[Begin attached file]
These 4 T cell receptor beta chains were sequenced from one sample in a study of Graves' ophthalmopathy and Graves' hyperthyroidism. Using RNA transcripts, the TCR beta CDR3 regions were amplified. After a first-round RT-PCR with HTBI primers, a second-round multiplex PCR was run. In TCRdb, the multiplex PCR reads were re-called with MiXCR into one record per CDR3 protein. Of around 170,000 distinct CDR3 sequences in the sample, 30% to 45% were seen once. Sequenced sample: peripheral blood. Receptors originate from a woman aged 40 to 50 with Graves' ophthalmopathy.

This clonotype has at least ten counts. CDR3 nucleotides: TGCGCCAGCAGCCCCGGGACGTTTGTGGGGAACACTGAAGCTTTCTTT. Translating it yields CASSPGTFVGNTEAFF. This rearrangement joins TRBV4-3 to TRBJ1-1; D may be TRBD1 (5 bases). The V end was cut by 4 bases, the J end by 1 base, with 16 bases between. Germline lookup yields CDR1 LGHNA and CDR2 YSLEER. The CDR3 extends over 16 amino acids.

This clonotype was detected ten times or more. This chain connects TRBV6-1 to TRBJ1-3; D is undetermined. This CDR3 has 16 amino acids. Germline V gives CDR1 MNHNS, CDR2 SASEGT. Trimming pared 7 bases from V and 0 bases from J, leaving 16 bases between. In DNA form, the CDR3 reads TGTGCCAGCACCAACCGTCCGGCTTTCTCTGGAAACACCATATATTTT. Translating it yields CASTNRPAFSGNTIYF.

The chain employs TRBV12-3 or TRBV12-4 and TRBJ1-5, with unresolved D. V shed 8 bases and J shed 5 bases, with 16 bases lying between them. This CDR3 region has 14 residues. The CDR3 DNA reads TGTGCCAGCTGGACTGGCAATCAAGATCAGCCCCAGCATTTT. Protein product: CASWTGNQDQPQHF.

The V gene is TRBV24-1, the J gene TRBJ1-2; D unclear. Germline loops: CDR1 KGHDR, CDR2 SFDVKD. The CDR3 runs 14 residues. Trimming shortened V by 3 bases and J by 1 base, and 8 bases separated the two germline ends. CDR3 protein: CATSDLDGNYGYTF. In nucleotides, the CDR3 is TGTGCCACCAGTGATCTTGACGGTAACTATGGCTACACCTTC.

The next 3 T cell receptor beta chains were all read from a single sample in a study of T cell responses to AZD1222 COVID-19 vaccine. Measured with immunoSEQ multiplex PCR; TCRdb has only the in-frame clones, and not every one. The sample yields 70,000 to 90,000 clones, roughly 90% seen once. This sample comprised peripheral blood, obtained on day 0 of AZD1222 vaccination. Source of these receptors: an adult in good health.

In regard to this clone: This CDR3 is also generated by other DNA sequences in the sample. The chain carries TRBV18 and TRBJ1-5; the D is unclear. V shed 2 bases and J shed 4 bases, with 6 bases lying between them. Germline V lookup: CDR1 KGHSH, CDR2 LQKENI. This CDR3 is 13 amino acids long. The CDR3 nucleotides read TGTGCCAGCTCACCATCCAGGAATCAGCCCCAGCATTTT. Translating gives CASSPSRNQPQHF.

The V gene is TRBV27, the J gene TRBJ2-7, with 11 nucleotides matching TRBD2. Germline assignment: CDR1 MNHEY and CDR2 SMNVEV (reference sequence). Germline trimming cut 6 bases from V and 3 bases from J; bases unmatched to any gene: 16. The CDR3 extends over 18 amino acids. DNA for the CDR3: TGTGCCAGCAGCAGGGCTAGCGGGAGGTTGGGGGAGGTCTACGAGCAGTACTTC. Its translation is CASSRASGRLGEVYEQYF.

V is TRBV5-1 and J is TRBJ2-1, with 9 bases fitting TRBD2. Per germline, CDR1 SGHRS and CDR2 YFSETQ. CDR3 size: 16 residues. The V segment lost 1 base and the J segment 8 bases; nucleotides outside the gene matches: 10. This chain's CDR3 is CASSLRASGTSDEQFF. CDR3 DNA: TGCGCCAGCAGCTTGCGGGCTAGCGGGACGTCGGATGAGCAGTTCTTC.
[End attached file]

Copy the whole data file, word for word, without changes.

These 4 T cell receptor beta chains were sequenced from one sample in a study of Graves' ophthalmopathy and Graves' hyperthyroidism. Using RNA transcripts, the TCR beta CDR3 regions were amplified. After a first-round RT-PCR with HTBI primers, a second-round multiplex PCR was run. In TCRdb, the multiplex PCR reads were re-called with MiXCR into one record per CDR3 protein. Of around 170,000 distinct CDR3 sequences in the sample, 30% to 45% were seen once. Sequenced sample: peripheral blood. Receptors originate from a woman aged 40 to 50 with Graves' ophthalmopathy.

This clonotype has at least ten counts. CDR3 nucleotides: TGCGCCAGCAGCCCCGGGACGTTTGTGGGGAACACTGAAGCTTTCTTT. Translating it yields CASSPGTFVGNTEAFF. This rearrangement joins TRBV4-3 to TRBJ1-1; D may be TRBD1 (5 bases). The V end was cut by 4 bases, the J end by 1 base, with 16 bases between. Germline lookup yields CDR1 LGHNA and CDR2 YSLEER. The CDR3 extends over 16 amino acids.

This clonotype was detected ten times or more. This chain connects TRBV6-1 to TRBJ1-3; D is undetermined. This CDR3 has 16 amino acids. Germline V gives CDR1 MNHNS, CDR2 SASEGT. Trimming pared 7 bases from V and 0 bases from J, leaving 16 bases between. In DNA form, the CDR3 reads TGTGCCAGCACCAACCGTCCGGCTTTCTCTGGAAACACCATATATTTT. Translating it yields CASTNRPAFSGNTIYF.

The chain employs TRBV12-3 or TRBV12-4 and TRBJ1-5, with unresolved D. V shed 8 bases and J shed 5 bases, with 16 bases lying between them. This CDR3 region has 14 residues. The CDR3 DNA reads TGTGCCAGCTGGACTGGCAATCAAGATCAGCCCCAGCATTTT. Protein product: CASWTGNQDQPQHF.

The V gene is TRBV24-1, the J gene TRBJ1-2; D unclear. Germline loops: CDR1 KGHDR, CDR2 SFDVKD. The CDR3 runs 14 residues. Trimming shortened V by 3 bases and J by 1 base, and 8 bases separated the two germline ends. CDR3 protein: CATSDLDGNYGYTF. In nucleotides, the CDR3 is TGTGCCACCAGTGATCTTGACGGTAACTATGGCTACACCTTC.

The next 3 T cell receptor beta chains were all read from a single sample in a study of T cell responses to AZD1222 COVID-19 vaccine. Measured with immunoSEQ multiplex PCR; TCRdb has only the in-frame clones, and not every one. The sample yields 70,000 to 90,000 clones, roughly 90% seen once. This sample comprised peripheral blood, obtained on day 0 of AZD1222 vaccination. Source of these receptors: an adult in good health.

In regard to this clone: This CDR3 is also generated by other DNA sequences in the sample. The chain carries TRBV18 and TRBJ1-5; the D is unclear. V shed 2 bases and J shed 4 bases, with 6 bases lying between them. Germline V lookup: CDR1 KGHSH, CDR2 LQKENI. This CDR3 is 13 amino acids long. The CDR3 nucleotides read TGTGCCAGCTCACCATCCAGGAATCAGCCCCAGCATTTT. Translating gives CASSPSRNQPQHF.

The V gene is TRBV27, the J gene TRBJ2-7, with 11 nucleotides matching TRBD2. Germline assignment: CDR1 MNHEY and CDR2 SMNVEV (reference sequence). Germline trimming cut 6 bases from V and 3 bases from J; bases unmatched to any gene: 16. The CDR3 extends over 18 amino acids. DNA for the CDR3: TGTGCCAGCAGCAGGGCTAGCGGGAGGTTGGGGGAGGTCTACGAGCAGTACTTC. Its translation is CASSRASGRLGEVYEQYF.

V is TRBV5-1 and J is TRBJ2-1, with 9 bases fitting TRBD2. Per germline, CDR1 SGHRS and CDR2 YFSETQ. CDR3 size: 16 residues. The V segment lost 1 base and the J segment 8 bases; nucleotides outside the gene matches: 10. This chain's CDR3 is CASSLRASGTSDEQFF. CDR3 DNA: TGCGCCAGCAGCTTGCGGGCTAGCGGGACGTCGGATGAGCAGTTCTTC.